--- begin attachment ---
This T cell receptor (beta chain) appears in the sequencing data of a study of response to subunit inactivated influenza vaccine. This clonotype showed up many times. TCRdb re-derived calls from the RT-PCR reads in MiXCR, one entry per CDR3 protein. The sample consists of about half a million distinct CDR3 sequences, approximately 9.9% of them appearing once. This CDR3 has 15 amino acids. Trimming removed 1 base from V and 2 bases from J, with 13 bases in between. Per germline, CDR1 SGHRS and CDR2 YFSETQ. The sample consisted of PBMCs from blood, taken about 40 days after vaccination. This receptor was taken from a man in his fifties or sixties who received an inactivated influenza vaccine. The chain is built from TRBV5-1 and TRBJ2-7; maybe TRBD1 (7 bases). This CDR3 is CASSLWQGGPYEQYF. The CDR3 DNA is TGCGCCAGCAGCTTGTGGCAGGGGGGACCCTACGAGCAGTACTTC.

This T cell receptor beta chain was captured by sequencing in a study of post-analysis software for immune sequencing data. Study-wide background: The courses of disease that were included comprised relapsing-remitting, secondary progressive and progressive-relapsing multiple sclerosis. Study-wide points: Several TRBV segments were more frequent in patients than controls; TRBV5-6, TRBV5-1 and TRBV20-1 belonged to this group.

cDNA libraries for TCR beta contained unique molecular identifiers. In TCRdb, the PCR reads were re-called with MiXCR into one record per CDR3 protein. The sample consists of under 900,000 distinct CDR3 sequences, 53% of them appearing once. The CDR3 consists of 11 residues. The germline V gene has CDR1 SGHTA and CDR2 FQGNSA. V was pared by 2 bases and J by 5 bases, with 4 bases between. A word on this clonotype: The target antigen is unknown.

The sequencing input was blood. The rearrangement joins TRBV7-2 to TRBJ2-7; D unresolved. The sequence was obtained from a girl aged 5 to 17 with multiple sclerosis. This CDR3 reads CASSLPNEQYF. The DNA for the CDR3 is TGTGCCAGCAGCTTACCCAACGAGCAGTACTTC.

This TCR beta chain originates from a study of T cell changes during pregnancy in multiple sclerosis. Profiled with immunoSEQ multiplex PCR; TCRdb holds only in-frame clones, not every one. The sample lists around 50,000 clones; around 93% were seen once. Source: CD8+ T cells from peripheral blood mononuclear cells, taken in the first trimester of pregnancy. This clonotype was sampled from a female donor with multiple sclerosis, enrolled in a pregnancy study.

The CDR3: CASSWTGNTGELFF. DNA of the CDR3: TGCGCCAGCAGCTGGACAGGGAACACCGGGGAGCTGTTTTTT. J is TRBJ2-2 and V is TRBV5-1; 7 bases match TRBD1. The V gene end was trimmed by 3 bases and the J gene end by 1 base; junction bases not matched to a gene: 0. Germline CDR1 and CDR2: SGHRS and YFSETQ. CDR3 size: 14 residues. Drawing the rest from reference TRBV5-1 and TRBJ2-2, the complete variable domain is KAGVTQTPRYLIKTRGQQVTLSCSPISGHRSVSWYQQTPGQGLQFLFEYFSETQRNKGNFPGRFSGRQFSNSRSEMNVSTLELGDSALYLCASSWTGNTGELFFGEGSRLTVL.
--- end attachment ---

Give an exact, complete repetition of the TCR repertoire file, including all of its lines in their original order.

This T cell receptor (beta chain) appears in the sequencing data of a study of response to subunit inactivated influenza vaccine. This clonotype showed up many times. TCRdb re-derived calls from the RT-PCR reads in MiXCR, one entry per CDR3 protein. The sample consists of about half a million distinct CDR3 sequences, approximately 9.9% of them appearing once. This CDR3 has 15 amino acids. Trimming removed 1 base from V and 2 bases from J, with 13 bases in between. Per germline, CDR1 SGHRS and CDR2 YFSETQ. The sample consisted of PBMCs from blood, taken about 40 days after vaccination. This receptor was taken from a man in his fifties or sixties who received an inactivated influenza vaccine. The chain is built from TRBV5-1 and TRBJ2-7; maybe TRBD1 (7 bases). This CDR3 is CASSLWQGGPYEQYF. The CDR3 DNA is TGCGCCAGCAGCTTGTGGCAGGGGGGACCCTACGAGCAGTACTTC.

This T cell receptor beta chain was captured by sequencing in a study of post-analysis software for immune sequencing data. Study-wide background: The courses of disease that were included comprised relapsing-remitting, secondary progressive and progressive-relapsing multiple sclerosis. Study-wide points: Several TRBV segments were more frequent in patients than controls; TRBV5-6, TRBV5-1 and TRBV20-1 belonged to this group.

cDNA libraries for TCR beta contained unique molecular identifiers. In TCRdb, the PCR reads were re-called with MiXCR into one record per CDR3 protein. The sample consists of under 900,000 distinct CDR3 sequences, 53% of them appearing once. The CDR3 consists of 11 residues. The germline V gene has CDR1 SGHTA and CDR2 FQGNSA. V was pared by 2 bases and J by 5 bases, with 4 bases between. A word on this clonotype: The target antigen is unknown.

The sequencing input was blood. The rearrangement joins TRBV7-2 to TRBJ2-7; D unresolved. The sequence was obtained from a girl aged 5 to 17 with multiple sclerosis. This CDR3 reads CASSLPNEQYF. The DNA for the CDR3 is TGTGCCAGCAGCTTACCCAACGAGCAGTACTTC.

This TCR beta chain originates from a study of T cell changes during pregnancy in multiple sclerosis. Profiled with immunoSEQ multiplex PCR; TCRdb holds only in-frame clones, not every one. The sample lists around 50,000 clones; around 93% were seen once. Source: CD8+ T cells from peripheral blood mononuclear cells, taken in the first trimester of pregnancy. This clonotype was sampled from a female donor with multiple sclerosis, enrolled in a pregnancy study.

The CDR3: CASSWTGNTGELFF. DNA of the CDR3: TGCGCCAGCAGCTGGACAGGGAACACCGGGGAGCTGTTTTTT. J is TRBJ2-2 and V is TRBV5-1; 7 bases match TRBD1. The V gene end was trimmed by 3 bases and the J gene end by 1 base; junction bases not matched to a gene: 0. Germline CDR1 and CDR2: SGHRS and YFSETQ. CDR3 size: 14 residues. Drawing the rest from reference TRBV5-1 and TRBJ2-2, the complete variable domain is KAGVTQTPRYLIKTRGQQVTLSCSPISGHRSVSWYQQTPGQGLQFLFEYFSETQRNKGNFPGRFSGRQFSNSRSEMNVSTLELGDSALYLCASSWTGNTGELFFGEGSRLTVL.